Restoring Prisoner Vote is Seen as Step to Prison Reform
POLITICS– A Bronx politician is hailing Gov. Cuomo’s plan to allow parolees to vote.
State Assemblyman Luis Sepulveda today applauded Governor Cuomo’s announcement that he will restore the right to vote to paroled state felons, a move that could see 35,000 individuals added to the state registration rolls. Restoring prisoner vote is seen as step to prison reform
By using executive order, the governor will sidestep opposition in the currently Republican-controlled state Senate to the move.
Cuomo made his announcement at the National Action Network’s annual convention in New York City, where he was introduced by the group’s founder, the Rev. Al Sharpton.
“This is both a wise and humane move on the governor’s part,” said Sepulveda, who is chairman of the Assembly Sub-Committee on Transitional Services, which is involved in helping to transition inmates back into society.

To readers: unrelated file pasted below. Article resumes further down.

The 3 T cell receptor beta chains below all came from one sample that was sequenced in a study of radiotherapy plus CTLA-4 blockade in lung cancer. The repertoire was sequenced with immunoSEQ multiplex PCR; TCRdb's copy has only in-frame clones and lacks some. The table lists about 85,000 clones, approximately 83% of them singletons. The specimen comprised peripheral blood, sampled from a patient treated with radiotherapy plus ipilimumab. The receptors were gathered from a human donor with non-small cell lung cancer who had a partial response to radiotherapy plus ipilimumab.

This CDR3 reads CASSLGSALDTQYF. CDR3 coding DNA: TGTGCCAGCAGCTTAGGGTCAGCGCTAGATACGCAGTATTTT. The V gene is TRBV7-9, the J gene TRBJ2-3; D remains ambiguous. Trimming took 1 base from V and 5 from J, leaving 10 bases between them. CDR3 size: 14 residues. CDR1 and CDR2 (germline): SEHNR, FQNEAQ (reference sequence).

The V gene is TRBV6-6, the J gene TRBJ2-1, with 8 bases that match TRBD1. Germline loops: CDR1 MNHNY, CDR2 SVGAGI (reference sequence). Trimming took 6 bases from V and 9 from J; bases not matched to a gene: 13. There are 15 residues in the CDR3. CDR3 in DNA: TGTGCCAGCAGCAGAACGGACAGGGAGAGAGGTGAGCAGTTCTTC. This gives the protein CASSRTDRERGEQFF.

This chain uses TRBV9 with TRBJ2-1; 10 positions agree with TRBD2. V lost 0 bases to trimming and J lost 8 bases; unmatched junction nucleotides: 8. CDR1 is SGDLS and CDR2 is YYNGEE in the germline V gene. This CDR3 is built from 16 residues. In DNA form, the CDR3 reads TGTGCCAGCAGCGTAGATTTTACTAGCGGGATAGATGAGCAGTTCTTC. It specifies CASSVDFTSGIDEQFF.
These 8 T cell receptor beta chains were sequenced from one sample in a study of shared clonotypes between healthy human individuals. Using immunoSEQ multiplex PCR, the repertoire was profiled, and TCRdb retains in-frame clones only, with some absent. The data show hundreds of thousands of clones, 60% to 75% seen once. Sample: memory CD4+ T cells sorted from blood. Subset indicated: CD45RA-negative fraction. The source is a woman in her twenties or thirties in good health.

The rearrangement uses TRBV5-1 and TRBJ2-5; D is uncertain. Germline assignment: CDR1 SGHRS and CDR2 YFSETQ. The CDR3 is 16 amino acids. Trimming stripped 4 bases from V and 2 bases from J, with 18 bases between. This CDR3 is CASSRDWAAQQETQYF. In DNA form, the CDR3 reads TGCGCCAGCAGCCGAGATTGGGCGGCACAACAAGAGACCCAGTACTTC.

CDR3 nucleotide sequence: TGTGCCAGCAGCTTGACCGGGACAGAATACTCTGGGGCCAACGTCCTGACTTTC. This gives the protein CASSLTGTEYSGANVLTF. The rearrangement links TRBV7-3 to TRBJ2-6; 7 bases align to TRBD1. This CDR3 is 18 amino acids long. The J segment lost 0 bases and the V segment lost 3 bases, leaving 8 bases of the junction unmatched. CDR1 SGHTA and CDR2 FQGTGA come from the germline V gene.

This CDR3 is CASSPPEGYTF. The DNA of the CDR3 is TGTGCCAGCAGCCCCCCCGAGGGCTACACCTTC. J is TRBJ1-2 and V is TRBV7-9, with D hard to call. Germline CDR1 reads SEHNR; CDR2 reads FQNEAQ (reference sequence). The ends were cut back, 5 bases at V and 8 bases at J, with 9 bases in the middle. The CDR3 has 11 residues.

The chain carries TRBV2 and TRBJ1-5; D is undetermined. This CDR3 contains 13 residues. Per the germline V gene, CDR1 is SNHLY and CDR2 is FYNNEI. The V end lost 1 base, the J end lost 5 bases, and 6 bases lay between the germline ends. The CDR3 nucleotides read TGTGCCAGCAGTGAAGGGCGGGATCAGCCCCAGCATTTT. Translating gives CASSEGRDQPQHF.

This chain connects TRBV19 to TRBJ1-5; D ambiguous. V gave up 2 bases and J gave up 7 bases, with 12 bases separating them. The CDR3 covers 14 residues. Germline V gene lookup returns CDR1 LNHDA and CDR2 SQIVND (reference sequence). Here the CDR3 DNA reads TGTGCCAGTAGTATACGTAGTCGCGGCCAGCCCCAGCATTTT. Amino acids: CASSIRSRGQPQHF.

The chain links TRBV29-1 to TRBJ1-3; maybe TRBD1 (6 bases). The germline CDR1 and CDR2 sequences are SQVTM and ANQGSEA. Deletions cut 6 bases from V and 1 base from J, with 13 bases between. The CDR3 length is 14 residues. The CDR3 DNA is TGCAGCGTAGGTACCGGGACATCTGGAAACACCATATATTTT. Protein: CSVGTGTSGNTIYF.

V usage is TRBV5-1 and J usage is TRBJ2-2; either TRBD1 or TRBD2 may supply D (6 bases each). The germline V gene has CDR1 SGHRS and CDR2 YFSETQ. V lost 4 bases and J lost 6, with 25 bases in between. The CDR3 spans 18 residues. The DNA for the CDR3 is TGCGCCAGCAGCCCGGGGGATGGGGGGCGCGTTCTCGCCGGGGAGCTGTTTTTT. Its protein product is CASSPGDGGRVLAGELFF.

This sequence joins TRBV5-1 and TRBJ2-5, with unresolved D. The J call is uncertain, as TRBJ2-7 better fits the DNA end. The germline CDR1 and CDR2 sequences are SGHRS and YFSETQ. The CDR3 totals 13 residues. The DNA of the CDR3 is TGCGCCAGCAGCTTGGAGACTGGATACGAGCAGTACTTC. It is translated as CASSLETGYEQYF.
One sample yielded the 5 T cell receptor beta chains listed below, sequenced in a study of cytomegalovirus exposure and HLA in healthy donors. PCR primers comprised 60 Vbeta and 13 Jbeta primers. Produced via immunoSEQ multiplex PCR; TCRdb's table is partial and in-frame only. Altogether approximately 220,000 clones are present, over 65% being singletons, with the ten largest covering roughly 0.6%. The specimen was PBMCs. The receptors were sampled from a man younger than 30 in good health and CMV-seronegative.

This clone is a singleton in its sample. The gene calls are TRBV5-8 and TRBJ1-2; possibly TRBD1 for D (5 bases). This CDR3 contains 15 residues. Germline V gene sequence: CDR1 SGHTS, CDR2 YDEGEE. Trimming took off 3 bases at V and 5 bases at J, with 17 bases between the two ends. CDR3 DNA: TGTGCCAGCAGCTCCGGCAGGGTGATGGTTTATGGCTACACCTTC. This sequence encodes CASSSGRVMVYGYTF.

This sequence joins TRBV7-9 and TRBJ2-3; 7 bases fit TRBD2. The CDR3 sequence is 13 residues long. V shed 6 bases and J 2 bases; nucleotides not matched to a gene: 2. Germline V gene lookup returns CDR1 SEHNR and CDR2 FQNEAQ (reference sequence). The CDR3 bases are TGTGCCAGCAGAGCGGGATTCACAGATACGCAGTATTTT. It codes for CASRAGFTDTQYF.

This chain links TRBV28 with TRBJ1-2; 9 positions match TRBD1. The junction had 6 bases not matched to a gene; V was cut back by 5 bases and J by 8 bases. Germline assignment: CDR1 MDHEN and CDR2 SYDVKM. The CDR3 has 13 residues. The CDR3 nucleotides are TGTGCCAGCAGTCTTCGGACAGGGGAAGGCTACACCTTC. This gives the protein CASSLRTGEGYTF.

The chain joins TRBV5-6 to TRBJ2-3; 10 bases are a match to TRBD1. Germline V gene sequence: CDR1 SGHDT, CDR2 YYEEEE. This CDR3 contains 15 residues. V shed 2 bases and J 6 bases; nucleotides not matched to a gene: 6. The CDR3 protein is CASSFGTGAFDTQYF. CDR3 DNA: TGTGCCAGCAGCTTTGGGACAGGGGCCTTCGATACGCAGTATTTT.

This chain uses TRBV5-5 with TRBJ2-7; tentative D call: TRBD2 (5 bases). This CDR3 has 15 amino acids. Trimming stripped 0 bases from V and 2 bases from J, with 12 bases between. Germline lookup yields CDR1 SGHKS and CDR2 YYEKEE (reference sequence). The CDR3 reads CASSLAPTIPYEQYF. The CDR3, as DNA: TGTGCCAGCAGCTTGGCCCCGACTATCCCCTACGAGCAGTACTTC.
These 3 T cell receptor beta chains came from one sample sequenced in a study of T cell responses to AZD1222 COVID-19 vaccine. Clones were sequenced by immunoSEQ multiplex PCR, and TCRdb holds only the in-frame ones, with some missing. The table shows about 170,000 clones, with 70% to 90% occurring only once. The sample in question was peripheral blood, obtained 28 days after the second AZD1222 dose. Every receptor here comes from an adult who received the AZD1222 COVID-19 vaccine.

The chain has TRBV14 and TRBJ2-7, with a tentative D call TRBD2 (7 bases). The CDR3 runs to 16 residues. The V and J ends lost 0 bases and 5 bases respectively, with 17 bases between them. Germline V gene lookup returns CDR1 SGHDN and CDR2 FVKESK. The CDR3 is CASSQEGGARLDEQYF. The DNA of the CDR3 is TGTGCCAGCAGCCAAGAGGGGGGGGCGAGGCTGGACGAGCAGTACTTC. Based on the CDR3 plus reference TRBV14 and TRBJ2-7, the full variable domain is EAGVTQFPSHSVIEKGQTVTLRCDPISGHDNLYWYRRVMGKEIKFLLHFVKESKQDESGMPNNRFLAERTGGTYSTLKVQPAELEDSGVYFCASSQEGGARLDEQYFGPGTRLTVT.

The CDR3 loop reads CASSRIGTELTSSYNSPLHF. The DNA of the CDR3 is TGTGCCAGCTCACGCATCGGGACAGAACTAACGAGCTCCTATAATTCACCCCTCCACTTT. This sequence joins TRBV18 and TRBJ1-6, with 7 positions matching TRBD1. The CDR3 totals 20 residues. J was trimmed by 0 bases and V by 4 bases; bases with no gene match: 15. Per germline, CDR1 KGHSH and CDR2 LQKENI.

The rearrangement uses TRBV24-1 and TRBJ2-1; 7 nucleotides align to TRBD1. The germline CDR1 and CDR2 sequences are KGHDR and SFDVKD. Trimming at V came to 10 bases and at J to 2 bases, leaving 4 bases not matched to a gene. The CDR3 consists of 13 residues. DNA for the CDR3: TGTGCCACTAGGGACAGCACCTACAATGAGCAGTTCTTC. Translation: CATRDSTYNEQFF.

“I applaud his recognition of an issue that has long been on the agenda of many reformers.”
Parolees will still be subject to reporting to parole officers and meeting the terms of their parole, said the Assemblyman.
He noted that a recent survey commissioned by the group LatinoJustice PRLDEF found that 76% of Latinos strongly support restoring the vote to people convicted of crimes after they have paid their debt to society, with the highest support, coming from Puerto Ricans (85%), younger Latinos, 18-34 yr. olds (84%), and Latinos previously stopped by police (82%).
Restoring the vote is also supported by Latinos across partisan lines, the survey found, with 70% of Latino Republicans and 83% of Latino Democrats in favor of allowing the formerly incarcerated to participate in elections.